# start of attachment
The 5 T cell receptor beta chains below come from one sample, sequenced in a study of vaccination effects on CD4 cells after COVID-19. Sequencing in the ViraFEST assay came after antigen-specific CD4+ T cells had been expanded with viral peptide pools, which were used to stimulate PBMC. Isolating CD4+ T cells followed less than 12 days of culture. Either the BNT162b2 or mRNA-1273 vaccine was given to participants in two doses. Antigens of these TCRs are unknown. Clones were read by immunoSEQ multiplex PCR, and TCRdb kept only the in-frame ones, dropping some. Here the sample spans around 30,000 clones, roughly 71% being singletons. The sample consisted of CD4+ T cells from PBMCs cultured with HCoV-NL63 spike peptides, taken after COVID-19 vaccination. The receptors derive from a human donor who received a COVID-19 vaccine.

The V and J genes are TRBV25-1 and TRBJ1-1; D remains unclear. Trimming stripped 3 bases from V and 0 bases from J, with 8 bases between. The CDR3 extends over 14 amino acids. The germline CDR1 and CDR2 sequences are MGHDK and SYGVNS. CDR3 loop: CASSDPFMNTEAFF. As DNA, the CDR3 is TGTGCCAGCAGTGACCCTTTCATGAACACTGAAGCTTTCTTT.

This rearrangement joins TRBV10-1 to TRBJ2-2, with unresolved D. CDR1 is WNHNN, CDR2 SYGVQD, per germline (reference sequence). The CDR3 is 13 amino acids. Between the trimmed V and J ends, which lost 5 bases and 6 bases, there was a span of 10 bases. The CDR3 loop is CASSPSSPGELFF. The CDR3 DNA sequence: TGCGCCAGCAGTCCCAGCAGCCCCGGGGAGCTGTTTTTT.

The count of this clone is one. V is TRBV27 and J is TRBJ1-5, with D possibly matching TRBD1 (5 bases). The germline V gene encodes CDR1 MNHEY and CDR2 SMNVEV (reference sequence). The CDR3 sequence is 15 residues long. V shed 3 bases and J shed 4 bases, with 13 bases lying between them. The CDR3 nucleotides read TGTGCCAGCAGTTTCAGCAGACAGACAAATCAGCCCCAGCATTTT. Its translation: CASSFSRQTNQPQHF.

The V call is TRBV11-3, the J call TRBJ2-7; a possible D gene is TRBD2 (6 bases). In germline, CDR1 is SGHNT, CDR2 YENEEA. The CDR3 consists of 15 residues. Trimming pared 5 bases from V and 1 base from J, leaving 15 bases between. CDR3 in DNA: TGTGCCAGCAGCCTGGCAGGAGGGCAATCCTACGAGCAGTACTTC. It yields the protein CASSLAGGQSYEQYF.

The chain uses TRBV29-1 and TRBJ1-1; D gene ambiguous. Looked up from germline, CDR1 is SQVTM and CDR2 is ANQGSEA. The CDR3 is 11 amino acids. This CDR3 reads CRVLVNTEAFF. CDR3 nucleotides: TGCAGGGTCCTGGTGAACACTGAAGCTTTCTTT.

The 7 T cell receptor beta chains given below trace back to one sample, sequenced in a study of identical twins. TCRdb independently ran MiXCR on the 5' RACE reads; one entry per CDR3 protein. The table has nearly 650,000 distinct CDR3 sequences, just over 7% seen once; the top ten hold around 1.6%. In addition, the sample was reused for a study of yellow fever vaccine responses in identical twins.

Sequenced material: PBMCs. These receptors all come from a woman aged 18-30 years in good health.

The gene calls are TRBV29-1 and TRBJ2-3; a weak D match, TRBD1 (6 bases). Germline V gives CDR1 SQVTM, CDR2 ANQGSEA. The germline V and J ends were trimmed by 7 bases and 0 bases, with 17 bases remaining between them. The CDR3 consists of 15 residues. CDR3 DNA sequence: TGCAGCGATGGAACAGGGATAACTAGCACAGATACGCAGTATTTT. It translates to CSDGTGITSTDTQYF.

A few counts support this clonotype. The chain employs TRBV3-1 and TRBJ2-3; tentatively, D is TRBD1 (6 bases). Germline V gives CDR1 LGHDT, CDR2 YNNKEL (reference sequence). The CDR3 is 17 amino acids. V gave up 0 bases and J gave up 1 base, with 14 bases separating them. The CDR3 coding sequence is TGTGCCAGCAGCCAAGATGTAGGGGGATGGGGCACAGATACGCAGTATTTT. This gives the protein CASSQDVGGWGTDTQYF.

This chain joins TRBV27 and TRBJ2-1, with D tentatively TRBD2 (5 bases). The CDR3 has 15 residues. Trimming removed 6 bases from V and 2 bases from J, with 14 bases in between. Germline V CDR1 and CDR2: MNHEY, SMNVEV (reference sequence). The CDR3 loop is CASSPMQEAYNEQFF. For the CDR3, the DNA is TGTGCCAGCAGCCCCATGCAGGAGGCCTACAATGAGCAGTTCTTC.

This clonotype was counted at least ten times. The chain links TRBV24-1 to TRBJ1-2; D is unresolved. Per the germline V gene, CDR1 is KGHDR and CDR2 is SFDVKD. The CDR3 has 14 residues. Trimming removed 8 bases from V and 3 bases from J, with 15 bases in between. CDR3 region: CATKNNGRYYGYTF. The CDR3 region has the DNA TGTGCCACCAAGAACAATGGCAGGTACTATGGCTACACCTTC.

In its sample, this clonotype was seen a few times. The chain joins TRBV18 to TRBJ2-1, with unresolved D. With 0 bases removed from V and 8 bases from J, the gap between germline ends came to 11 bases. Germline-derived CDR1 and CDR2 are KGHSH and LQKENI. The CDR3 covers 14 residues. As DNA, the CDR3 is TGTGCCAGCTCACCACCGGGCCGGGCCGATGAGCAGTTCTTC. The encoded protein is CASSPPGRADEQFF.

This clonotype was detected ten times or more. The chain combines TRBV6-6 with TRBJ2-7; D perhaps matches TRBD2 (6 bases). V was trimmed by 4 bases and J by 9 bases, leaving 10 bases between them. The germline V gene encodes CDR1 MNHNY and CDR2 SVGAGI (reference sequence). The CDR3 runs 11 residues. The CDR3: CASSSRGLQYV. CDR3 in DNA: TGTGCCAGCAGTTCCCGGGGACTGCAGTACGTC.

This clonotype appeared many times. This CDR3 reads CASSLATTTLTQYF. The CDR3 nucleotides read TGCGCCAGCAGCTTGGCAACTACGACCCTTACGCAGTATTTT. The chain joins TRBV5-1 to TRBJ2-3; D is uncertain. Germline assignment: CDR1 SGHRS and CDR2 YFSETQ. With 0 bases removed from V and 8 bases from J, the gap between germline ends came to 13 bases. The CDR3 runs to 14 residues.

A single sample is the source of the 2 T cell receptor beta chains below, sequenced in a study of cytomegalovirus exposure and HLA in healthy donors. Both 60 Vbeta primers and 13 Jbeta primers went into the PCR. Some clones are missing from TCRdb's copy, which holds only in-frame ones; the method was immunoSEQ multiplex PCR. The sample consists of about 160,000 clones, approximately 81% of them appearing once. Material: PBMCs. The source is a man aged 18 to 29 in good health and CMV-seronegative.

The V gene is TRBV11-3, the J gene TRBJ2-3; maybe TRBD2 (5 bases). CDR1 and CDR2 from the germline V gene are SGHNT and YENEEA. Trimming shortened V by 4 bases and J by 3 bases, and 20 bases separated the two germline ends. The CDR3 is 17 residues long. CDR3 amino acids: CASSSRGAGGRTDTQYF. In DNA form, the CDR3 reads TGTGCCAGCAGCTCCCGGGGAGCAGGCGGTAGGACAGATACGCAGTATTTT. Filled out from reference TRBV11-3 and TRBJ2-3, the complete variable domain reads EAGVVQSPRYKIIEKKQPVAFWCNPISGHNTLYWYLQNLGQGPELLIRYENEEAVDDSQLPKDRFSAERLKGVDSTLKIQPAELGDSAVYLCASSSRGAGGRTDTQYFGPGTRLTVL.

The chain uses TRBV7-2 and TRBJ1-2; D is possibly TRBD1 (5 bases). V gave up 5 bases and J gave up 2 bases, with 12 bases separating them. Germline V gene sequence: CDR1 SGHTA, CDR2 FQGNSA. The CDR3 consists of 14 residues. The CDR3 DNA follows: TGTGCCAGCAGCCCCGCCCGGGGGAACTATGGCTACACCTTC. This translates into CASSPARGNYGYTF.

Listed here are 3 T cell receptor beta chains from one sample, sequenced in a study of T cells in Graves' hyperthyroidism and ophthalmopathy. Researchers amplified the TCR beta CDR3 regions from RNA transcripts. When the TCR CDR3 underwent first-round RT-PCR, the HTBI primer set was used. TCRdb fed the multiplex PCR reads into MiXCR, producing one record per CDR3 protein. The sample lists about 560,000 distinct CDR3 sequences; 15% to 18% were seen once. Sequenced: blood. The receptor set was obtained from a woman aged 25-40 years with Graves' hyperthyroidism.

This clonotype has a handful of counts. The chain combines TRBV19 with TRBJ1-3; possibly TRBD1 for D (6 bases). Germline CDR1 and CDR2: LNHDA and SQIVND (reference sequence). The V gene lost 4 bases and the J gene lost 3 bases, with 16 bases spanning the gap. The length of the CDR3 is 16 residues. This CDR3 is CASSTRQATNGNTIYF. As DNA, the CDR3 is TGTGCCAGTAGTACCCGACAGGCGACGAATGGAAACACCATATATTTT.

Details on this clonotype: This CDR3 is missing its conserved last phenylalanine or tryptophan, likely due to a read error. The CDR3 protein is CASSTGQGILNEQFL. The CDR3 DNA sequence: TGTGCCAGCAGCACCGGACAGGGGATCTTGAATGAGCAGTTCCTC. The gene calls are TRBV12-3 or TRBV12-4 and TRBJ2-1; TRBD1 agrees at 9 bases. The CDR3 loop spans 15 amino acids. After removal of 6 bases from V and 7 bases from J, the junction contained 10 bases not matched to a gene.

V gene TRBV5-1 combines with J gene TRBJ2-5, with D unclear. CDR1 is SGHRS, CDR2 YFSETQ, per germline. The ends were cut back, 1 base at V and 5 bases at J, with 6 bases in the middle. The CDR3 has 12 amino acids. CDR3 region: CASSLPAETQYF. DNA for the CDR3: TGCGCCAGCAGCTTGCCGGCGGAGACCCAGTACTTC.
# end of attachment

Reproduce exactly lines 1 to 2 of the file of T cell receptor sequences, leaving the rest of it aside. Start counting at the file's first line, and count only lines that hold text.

The 5 T cell receptor beta chains below come from one sample, sequenced in a study of vaccination effects on CD4 cells after COVID-19. Sequencing in the ViraFEST assay came after antigen-specific CD4+ T cells had been expanded with viral peptide pools, which were used to stimulate PBMC. Isolating CD4+ T cells followed less than 12 days of culture. Either the BNT162b2 or mRNA-1273 vaccine was given to participants in two doses. Antigens of these TCRs are unknown. Clones were read by immunoSEQ multiplex PCR, and TCRdb kept only the in-frame ones, dropping some. Here the sample spans around 30,000 clones, roughly 71% being singletons. The sample consisted of CD4+ T cells from PBMCs cultured with HCoV-NL63 spike peptides, taken after COVID-19 vaccination. The receptors derive from a human donor who received a COVID-19 vaccine.

The V and J genes are TRBV25-1 and TRBJ1-1; D remains unclear. Trimming stripped 3 bases from V and 0 bases from J, with 8 bases between. The CDR3 extends over 14 amino acids. The germline CDR1 and CDR2 sequences are MGHDK and SYGVNS. CDR3 loop: CASSDPFMNTEAFF. As DNA, the CDR3 is TGTGCCAGCAGTGACCCTTTCATGAACACTGAAGCTTTCTTT.